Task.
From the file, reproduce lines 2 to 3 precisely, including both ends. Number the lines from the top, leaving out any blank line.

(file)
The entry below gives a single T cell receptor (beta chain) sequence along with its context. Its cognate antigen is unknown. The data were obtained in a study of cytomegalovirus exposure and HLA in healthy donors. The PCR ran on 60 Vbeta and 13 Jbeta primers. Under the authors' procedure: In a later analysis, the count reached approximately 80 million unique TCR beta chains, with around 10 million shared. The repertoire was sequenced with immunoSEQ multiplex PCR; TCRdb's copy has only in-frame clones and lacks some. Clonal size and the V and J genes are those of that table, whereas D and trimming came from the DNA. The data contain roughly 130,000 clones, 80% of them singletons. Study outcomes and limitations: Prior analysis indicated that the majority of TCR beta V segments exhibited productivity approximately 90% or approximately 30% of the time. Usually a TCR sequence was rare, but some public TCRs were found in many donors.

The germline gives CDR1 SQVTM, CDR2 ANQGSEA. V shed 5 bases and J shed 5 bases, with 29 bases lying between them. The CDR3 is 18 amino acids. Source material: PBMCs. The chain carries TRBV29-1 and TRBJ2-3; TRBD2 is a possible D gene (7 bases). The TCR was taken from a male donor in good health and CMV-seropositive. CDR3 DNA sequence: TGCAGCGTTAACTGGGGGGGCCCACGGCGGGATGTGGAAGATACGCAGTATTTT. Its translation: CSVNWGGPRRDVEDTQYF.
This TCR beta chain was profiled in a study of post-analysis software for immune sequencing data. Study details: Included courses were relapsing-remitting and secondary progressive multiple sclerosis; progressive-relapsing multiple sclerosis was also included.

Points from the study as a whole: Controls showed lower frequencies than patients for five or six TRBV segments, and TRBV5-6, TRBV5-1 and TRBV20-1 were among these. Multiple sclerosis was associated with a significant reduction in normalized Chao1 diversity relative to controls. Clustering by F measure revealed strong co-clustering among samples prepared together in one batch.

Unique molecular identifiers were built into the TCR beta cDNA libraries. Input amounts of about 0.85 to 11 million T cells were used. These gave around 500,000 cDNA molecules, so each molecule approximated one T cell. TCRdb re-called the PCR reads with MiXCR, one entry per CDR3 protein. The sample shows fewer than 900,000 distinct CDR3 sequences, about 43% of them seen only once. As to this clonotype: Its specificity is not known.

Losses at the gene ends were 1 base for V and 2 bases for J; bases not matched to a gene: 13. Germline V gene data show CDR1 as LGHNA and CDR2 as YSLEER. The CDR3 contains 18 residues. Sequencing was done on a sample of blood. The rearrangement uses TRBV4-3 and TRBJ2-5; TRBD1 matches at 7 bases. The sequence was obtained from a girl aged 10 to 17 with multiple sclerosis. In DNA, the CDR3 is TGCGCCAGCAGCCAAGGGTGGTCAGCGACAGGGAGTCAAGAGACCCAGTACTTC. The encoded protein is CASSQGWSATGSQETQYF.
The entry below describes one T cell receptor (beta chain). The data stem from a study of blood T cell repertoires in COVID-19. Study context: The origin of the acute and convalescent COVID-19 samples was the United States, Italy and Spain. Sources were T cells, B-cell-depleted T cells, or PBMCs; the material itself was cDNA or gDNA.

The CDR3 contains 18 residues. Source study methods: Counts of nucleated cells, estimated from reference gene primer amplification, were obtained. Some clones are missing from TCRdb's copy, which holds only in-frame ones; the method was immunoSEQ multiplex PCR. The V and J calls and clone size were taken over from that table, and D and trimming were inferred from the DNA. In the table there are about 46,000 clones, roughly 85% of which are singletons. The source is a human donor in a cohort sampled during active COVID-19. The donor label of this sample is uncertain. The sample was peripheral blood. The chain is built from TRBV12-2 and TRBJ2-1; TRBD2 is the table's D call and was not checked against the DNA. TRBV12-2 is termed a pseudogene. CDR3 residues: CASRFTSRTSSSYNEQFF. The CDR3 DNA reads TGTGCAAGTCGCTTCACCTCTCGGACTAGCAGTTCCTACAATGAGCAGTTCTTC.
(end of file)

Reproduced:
The germline gives CDR1 SQVTM, CDR2 ANQGSEA. V shed 5 bases and J shed 5 bases, with 29 bases lying between them. The CDR3 is 18 amino acids. Source material: PBMCs. The chain carries TRBV29-1 and TRBJ2-3; TRBD2 is a possible D gene (7 bases). The TCR was taken from a male donor in good health and CMV-seropositive. CDR3 DNA sequence: TGCAGCGTTAACTGGGGGGGCCCACGGCGGGATGTGGAAGATACGCAGTATTTT. Its translation: CSVNWGGPRRDVEDTQYF.
This TCR beta chain was profiled in a study of post-analysis software for immune sequencing data. Study details: Included courses were relapsing-remitting and secondary progressive multiple sclerosis; progressive-relapsing multiple sclerosis was also included.